While my first attempt at a slimmed down General Tso’s Chicken didn’t turn out completely as I had hoped, and wasn’t quite what General Tso’s Chicken should be, it did turn out to be quite lovely! It had a very spicy element along with a little sweet. It was good and I would make this again, but I’m going to have to experiment a little more. For now I’ll share this with you, because really if you like a little sweet an spicy then this is the dish for you!

What You’ll Need:
1 tablespoons of sesame oil
3-4 scallions, chopped (both white and green parts), Plus additional scallions cut into strips for garnishing
2 tablespoons of fresh ginger, finely chopped
1 large green chili pepper, seeded and cut into thin strips
1 teaspoon of crushed red pepper flakes
1/2 cup of soy sauce
1/2 cup of rice vinegar
A pinch of sea salt
1/3 cup of honey
2 cups of chicken broth
1/2 cup corn starch
Extra virgin olive oil
3-4 boneless skinless chicken breasts, cut into chunks
2-3 cups of steamed broccoli
Cooked brown rice (Note: Brown rice takes about an hour to cook so keep this in mind. The dish itself takes about 30-35 minutes from start to finish.)

In a medium sized pot over medium heat saute scallions, ginger, chili pepper and crushed red pepper flakes until onion is wilted and tender. Stir occasionally to keep from burning.

When onion is tender add soy sauce, rice vinegar, sea salt, honey and 1 cup of chicken broth and bring to a boil. Stir together remaining chicken broth with 1/3 cup of corn starch until smooth and add to the pot. Stir sauce until thickened (this usually takes a minute or two) and remove from heat.

Let sauce cool for a minute and then strain into a bowl. Set aside.

Not Quite General Tso's Chicken: Browned Chicken

While the sauce is cooking, in a large skillet with a little extra virgin olive oil sauté chicken until browned and done through. Once cooked add strained sauce and cook for a minute or two to let the flavors meld.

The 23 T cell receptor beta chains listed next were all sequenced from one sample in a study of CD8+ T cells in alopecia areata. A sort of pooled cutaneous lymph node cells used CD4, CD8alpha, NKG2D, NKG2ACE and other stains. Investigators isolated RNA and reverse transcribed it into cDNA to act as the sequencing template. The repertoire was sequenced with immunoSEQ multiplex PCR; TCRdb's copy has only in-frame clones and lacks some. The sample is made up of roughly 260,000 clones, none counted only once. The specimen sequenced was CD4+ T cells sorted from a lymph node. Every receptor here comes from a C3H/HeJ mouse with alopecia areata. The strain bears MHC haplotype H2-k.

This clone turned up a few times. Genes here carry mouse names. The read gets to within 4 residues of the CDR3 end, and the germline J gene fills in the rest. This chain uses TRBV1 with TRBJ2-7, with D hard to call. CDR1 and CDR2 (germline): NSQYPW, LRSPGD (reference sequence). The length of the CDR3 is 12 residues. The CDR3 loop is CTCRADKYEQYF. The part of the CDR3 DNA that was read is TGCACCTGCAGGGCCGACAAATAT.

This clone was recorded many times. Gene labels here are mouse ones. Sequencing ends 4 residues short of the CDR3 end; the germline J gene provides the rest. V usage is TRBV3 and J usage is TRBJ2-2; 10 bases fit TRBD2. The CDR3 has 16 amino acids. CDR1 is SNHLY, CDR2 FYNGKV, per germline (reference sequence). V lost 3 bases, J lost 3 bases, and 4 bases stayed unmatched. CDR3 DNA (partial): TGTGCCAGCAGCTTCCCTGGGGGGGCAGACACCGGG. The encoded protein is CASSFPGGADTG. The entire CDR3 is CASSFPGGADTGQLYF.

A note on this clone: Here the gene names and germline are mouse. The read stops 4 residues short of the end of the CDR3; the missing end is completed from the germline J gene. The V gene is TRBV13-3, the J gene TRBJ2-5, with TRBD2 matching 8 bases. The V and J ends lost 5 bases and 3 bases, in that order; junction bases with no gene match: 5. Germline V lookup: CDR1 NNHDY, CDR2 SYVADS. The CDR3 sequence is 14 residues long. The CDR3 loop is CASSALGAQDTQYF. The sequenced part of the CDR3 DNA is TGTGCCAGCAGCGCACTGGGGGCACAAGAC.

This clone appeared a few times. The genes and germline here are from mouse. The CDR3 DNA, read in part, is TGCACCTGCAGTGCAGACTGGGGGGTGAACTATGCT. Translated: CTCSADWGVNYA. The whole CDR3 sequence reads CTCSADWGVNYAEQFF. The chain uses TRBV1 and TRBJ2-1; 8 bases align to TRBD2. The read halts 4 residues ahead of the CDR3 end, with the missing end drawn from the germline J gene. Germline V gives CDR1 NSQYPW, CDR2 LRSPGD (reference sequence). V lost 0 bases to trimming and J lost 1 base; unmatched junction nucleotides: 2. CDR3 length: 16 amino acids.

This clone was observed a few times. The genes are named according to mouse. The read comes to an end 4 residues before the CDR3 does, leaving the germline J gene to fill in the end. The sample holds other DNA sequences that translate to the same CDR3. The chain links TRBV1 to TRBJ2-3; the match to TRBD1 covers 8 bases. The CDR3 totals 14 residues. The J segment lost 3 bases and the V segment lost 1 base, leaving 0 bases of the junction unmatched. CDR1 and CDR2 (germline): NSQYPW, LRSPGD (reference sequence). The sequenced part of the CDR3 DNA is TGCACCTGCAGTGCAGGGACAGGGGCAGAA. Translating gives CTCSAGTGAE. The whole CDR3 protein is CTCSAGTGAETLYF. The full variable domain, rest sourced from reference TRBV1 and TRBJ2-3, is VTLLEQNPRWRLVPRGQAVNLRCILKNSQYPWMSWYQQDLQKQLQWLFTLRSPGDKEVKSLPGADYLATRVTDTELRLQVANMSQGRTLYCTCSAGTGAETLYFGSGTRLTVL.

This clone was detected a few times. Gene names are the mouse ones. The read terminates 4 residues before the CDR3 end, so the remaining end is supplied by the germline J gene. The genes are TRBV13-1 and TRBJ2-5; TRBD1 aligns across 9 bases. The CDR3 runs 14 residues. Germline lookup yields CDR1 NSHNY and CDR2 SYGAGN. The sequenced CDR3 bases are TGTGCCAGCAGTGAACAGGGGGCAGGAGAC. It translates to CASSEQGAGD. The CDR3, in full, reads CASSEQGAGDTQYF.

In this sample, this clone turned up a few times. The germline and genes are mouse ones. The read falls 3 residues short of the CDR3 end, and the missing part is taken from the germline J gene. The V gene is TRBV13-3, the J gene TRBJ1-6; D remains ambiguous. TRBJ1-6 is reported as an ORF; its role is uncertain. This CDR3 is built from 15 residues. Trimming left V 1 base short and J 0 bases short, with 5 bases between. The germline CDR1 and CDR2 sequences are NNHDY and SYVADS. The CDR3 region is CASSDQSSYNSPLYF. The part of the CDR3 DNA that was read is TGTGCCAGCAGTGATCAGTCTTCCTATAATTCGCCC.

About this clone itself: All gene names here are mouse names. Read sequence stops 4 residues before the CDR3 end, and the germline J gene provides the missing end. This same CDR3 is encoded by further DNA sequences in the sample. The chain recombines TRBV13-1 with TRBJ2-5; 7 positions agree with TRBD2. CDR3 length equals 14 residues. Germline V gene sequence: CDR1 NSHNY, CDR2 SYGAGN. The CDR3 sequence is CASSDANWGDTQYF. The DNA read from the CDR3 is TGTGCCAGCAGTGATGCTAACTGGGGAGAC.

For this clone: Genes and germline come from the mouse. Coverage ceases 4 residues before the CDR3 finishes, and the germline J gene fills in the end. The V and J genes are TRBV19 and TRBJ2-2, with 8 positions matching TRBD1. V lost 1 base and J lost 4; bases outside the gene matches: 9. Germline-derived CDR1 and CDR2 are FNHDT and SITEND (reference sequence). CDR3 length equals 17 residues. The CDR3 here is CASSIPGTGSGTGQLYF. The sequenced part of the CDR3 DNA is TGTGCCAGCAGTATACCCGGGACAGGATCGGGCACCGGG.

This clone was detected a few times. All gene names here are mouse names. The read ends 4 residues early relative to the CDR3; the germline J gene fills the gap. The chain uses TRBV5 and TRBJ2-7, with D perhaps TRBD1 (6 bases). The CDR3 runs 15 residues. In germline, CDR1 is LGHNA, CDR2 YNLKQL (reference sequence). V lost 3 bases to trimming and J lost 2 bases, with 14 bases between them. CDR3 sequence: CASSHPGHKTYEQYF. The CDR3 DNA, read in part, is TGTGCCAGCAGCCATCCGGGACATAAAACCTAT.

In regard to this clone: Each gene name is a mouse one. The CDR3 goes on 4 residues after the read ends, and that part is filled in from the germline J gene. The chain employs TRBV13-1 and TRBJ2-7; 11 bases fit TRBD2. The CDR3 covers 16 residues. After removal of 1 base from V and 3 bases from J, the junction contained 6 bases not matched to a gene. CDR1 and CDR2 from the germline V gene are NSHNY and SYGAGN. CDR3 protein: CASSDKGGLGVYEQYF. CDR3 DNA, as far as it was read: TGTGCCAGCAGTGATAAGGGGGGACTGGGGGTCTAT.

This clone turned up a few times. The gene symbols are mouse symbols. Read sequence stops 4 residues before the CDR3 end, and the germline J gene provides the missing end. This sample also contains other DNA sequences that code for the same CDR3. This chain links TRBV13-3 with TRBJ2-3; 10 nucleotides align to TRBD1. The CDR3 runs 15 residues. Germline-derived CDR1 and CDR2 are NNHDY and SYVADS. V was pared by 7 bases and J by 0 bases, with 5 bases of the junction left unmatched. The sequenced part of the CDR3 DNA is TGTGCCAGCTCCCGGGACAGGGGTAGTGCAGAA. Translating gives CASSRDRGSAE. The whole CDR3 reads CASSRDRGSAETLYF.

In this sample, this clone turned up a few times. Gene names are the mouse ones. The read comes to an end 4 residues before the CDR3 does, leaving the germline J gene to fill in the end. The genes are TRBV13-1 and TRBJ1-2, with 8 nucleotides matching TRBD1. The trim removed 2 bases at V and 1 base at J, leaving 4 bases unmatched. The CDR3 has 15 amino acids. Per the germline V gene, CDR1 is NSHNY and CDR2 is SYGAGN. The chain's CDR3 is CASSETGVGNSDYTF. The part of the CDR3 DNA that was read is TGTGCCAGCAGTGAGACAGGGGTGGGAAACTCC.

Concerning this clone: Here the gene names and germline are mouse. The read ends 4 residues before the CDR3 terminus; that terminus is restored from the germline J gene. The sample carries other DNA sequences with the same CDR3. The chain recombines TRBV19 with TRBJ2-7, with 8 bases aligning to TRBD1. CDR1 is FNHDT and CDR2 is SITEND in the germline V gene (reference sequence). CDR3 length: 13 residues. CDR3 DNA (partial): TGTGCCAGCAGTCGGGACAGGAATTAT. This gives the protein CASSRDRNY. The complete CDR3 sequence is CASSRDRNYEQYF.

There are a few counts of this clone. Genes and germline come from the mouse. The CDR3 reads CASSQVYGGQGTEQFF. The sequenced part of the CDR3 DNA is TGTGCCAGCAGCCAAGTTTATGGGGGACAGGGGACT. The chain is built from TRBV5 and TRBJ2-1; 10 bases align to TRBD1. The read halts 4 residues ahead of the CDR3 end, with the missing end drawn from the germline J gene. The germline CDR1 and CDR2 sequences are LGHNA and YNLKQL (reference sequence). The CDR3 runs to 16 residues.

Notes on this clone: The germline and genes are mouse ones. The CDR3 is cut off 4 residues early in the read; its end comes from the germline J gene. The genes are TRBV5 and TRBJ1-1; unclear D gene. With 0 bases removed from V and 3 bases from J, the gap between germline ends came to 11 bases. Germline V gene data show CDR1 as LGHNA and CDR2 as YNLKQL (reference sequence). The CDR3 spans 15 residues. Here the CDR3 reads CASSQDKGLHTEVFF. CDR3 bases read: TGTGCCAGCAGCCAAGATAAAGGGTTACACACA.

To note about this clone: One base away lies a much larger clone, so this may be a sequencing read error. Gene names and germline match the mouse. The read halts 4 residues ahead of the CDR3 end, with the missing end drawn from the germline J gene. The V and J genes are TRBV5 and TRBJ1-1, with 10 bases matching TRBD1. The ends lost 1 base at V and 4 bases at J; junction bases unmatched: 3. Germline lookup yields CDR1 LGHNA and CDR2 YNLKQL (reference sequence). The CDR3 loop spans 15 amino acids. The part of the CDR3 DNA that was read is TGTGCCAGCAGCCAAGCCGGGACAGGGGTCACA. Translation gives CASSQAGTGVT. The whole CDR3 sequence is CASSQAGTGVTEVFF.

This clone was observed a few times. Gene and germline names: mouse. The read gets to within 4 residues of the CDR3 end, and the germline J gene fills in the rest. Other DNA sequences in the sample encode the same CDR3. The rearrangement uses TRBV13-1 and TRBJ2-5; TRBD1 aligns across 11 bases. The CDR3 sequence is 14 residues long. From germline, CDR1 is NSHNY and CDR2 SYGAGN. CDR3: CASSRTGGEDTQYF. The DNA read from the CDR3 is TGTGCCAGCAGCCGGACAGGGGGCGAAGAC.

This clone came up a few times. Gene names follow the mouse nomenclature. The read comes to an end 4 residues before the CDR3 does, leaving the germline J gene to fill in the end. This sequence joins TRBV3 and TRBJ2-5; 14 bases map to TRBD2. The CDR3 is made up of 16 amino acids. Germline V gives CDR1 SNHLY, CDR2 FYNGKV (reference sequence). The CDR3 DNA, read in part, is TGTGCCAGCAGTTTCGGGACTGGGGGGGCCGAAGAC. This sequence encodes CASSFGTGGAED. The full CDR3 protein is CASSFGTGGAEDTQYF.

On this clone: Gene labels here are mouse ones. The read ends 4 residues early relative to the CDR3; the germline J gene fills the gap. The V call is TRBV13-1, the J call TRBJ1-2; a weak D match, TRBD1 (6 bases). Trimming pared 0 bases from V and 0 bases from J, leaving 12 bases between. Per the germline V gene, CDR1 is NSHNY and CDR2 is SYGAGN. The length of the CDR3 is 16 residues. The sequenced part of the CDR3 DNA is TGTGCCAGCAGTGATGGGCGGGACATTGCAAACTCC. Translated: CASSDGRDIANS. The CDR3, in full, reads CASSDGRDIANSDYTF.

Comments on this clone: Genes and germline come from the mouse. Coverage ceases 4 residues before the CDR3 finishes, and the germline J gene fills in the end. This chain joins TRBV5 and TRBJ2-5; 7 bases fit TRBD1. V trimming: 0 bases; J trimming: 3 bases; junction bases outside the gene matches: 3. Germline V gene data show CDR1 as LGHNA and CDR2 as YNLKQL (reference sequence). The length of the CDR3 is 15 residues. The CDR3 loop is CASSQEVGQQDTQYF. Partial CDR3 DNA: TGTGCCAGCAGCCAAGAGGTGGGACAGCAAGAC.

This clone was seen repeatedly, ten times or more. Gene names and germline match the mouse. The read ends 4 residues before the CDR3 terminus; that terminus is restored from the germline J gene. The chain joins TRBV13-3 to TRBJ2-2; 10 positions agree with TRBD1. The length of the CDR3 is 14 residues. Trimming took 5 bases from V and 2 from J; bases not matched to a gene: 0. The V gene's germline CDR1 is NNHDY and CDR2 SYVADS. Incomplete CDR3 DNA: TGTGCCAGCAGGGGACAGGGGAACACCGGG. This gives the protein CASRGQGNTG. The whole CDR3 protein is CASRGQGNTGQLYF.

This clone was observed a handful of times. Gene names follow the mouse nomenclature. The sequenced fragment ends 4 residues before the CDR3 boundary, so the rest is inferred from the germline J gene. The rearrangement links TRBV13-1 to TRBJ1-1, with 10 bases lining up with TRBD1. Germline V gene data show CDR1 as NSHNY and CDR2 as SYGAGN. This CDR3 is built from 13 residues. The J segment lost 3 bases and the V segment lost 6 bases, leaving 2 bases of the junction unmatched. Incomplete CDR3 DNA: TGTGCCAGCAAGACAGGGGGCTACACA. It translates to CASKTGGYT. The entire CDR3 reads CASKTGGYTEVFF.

While the chicken is cooking steam broccoli and the strips of green onion until tender. (Note: I usually do this in the microwave by putting a few tablespoon of water in the bottom of a glass bowl and then putting the vegetables on top. It takes about 2-3 minutes in my microwave.)

To assemble place a cup of rice on a plate and then top with the chicken/sauce mixture. Top with the steamed scallions and broccoli. Serve immediately.

Not Quite General Tso's Chicken

How easy and delicious is that?

Notes: You could do this with shrimp or beef instead. Or if you wanted an entirely vegetarian dish you could use vegetable broth instead of chicken broth and mushrooms or tofu instead of meat. If you wanted to make it vegan you’d have to find a substitute for the honey. Agave nectar might work, but I’d have to play around with that to be sure.

Vegetable Eggrolls

Veggie Egg Rolls

In honor of the Chinese New Year I thought it would be fun to make some egg rolls! I had never made them before, but I figured it wouldn’t be too hard and I was right! They’re fast, easy and delicious!

What You’ll Need:
1 carrot, cut into matchstick pieces
1/8 of a head of cabbage, cut into strips
1 leek, cut into strips
A pinch of sea salt
A pinch of black pepper
2 teaspoons of rice wine vinegar
Egg roll wrappers
Peanut oil for frying

Step One:

Heat oil to 350 F.

Step Two:

While oil is heating, in a medium sized skillet saute veggies with salt, pepper and vinegar until just tender and remove from heat. The filing is now ready to fill the egg roll wrappers.

Egg Roll Filling: Cabage, Carrot And Leek Cooked

Step Three:

Lay an egg roll wrapper flat and place some filling in the middle.

Egg Roll Step One

Step Four:

Fold bottom corner to the middle and tuck under the filling.

Egg Roll Step Two

Step Five:

Fold and tuck corners. It will resemble an envelope at this point.

Egg Roll Step Three

Step Six:

Close and seal your “envelope” by rolling the egg rolls over. Dip your fingers in some water and run along the seam and gently press closed to seal.

Egg Roll Step Four

Step Seven:

Fry egg rolls for 45 seconds to 1 minute until brown. Once removed from oil the egg rolls will continue to brown. Don’t over do them!

Egg Rolls Frying

Step Eight:

Remove from oil and drain on a paper towel. Serve immediately or you can reheat them later by placing them in a warm oven for 5 to 10 minutes.

Makes 6 egg rolls.